SAMAR AL-BULUSHI: Yeah, that’s an excellent question. And I think it’s important to keep in mind here that the kind of aid that has been channeled into the continent is not limited to militaries and to the military domain. And what we see when we start to look more closely is that a securitized approach and a militarized approach to all social and political problems has effectively taken over much of the entire donor industry in Africa in general. Now, this means that it becomes very difficult for a civil society organization, for example, to obtain a grant for anything other than something related to security. And there’s been some documentation in recent years that shows the effects of this kind of colonization of the aid sector on populations across the continent, in the sense that they’re not able to get funding for much-needed issues, you know, whether it’s healthcare, whether it’s education, and that type of thing.
Now, I do want to mention here that in the case of Somalia, we can see there are — the African Union has deployed a peacekeeping force to Somalia in the wake of the Ethiopian intervention, the U.S.-backed Ethiopian intervention in Somalia in 2006. And we can start to see — if we track the funding that has been used to support the peacekeeping operation in Somalia, we see the degree to which a growing number of African states are increasingly reliant on military funding. In addition to the funding that comes directly to their military governments for training purposes, they’re increasingly reliant — their troops are increasingly reliant on funds from entities like the European Union, for example, to pay their salaries. And what’s really striking here is that the peacekeeping troops in Somalia receive salaries that are often up to 10 times what they earn in their home countries when they’re just, you know, deployed in kind of standard form back home. And so we can begin to see how many of these countries — and in Somalia, it’s Burundi, Djibouti, Uganda, Kenya and Ethiopia — that have become increasingly reliant on a political economy that is structured by war. Right? We see an emergent form of migrant military labor that has had the effect of protecting and offsetting public scrutiny and liability for governments like the United States — right? — which would otherwise be deploying its own troops to the frontlines.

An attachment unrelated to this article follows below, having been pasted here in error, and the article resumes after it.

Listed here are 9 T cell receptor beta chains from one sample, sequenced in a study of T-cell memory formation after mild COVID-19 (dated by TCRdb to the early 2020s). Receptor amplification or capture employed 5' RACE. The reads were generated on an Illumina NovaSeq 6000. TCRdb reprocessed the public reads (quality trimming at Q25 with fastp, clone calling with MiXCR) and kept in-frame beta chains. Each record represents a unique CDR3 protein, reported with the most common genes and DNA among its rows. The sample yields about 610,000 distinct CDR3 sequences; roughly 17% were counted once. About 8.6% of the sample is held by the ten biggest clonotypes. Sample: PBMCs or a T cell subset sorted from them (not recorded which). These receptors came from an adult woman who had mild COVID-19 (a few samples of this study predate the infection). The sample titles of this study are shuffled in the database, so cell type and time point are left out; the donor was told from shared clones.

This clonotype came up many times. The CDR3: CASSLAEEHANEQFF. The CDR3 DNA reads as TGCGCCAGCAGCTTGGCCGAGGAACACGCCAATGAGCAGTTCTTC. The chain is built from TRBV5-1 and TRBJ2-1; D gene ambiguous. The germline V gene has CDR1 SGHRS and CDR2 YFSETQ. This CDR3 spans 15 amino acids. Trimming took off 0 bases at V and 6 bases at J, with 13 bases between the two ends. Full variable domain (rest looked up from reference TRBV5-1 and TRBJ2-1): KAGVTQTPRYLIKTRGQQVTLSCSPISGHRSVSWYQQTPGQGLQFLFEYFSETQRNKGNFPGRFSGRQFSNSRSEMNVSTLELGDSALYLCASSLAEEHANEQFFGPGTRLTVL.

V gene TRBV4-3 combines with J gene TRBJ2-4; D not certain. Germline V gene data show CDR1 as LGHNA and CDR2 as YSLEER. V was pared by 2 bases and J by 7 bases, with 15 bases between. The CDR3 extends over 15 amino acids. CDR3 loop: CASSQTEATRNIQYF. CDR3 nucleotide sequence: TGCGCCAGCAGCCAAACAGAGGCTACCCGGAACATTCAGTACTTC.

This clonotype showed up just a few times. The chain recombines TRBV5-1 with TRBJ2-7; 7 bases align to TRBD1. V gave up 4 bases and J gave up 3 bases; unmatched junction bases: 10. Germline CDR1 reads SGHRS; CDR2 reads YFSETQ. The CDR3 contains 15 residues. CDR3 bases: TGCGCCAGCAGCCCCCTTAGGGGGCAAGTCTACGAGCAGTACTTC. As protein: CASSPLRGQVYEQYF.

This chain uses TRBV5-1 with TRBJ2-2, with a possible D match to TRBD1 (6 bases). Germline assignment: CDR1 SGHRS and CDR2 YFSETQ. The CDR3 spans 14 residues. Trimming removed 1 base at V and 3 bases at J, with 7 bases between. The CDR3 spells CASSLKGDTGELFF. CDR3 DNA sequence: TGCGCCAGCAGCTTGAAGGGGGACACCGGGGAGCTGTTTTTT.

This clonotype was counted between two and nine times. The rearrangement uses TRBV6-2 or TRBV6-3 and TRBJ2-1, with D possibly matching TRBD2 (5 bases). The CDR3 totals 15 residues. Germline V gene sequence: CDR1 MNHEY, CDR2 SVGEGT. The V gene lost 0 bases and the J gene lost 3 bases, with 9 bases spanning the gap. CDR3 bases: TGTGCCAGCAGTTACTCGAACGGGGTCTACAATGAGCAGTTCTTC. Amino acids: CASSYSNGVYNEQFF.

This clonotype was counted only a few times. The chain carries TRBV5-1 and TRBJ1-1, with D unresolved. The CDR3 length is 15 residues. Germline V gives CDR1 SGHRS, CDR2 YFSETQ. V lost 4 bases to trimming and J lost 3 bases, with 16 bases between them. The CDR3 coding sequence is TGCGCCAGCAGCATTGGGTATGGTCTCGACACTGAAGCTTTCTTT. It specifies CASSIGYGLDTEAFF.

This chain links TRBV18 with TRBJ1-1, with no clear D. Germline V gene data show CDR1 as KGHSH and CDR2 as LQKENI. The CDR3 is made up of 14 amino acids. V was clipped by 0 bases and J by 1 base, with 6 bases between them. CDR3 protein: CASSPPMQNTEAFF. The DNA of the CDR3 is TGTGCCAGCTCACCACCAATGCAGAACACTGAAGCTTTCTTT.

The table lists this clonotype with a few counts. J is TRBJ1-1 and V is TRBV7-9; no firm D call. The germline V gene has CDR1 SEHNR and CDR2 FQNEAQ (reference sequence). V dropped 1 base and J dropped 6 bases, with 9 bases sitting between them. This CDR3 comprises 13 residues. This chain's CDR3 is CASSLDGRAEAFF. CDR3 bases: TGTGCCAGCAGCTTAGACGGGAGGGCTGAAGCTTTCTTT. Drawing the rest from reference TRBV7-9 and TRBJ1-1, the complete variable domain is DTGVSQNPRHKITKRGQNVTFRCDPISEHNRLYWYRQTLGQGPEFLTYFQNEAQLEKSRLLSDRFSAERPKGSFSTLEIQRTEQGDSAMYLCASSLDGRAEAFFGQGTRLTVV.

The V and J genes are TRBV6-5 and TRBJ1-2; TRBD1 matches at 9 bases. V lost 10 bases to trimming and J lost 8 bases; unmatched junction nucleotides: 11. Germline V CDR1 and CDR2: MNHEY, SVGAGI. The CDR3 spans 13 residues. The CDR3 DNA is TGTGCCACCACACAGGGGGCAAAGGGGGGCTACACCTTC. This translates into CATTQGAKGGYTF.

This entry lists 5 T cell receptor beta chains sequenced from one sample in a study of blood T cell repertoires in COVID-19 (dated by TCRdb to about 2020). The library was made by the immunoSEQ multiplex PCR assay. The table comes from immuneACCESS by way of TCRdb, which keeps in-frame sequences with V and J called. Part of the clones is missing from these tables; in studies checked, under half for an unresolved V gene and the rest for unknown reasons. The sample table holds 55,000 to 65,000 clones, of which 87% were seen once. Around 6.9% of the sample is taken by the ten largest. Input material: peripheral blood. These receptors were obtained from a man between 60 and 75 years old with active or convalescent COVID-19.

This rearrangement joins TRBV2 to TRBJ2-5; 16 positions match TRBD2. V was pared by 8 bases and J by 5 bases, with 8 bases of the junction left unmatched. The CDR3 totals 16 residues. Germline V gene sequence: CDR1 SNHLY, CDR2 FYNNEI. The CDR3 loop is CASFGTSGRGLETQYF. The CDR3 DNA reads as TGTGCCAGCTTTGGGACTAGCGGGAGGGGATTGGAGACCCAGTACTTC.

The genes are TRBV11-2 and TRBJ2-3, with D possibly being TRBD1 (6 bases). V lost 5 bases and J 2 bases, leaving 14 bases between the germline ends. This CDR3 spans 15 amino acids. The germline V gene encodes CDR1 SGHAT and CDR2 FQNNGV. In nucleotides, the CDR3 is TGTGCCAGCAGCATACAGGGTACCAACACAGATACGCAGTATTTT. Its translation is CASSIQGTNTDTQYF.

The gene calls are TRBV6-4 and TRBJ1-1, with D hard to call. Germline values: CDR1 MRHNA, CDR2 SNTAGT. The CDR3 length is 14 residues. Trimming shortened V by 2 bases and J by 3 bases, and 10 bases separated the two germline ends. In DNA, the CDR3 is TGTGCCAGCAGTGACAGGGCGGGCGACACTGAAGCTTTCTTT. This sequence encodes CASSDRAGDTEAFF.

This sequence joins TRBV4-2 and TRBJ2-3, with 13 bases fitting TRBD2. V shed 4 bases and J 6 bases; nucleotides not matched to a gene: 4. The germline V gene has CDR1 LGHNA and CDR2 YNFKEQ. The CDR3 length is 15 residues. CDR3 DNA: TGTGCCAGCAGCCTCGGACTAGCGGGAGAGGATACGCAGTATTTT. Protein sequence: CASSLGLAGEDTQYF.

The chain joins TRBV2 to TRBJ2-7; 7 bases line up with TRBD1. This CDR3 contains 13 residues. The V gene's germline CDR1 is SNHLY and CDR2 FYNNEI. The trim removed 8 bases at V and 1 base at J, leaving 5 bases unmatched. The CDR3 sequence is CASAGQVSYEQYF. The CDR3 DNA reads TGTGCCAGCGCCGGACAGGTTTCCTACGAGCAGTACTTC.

AMY GOODMAN: Professor Brittany Meché, I was wondering — you are a specialist in the Sahel, and we’re going to show a map of the Sahel region of Africa. If you can you talk about just its significance, and then focus particularly on Burkina Faso? I mean, the facts there, you, in 2013, met with U.S. special forces who were training soldiers in Burkina Faso. It is just the latest in a coup where the coup leader was trained by the U.S., the U.S. pouring more than a billion dollars in so-called security assistance. Can you talk about the situation there and what you found in talking to these forces?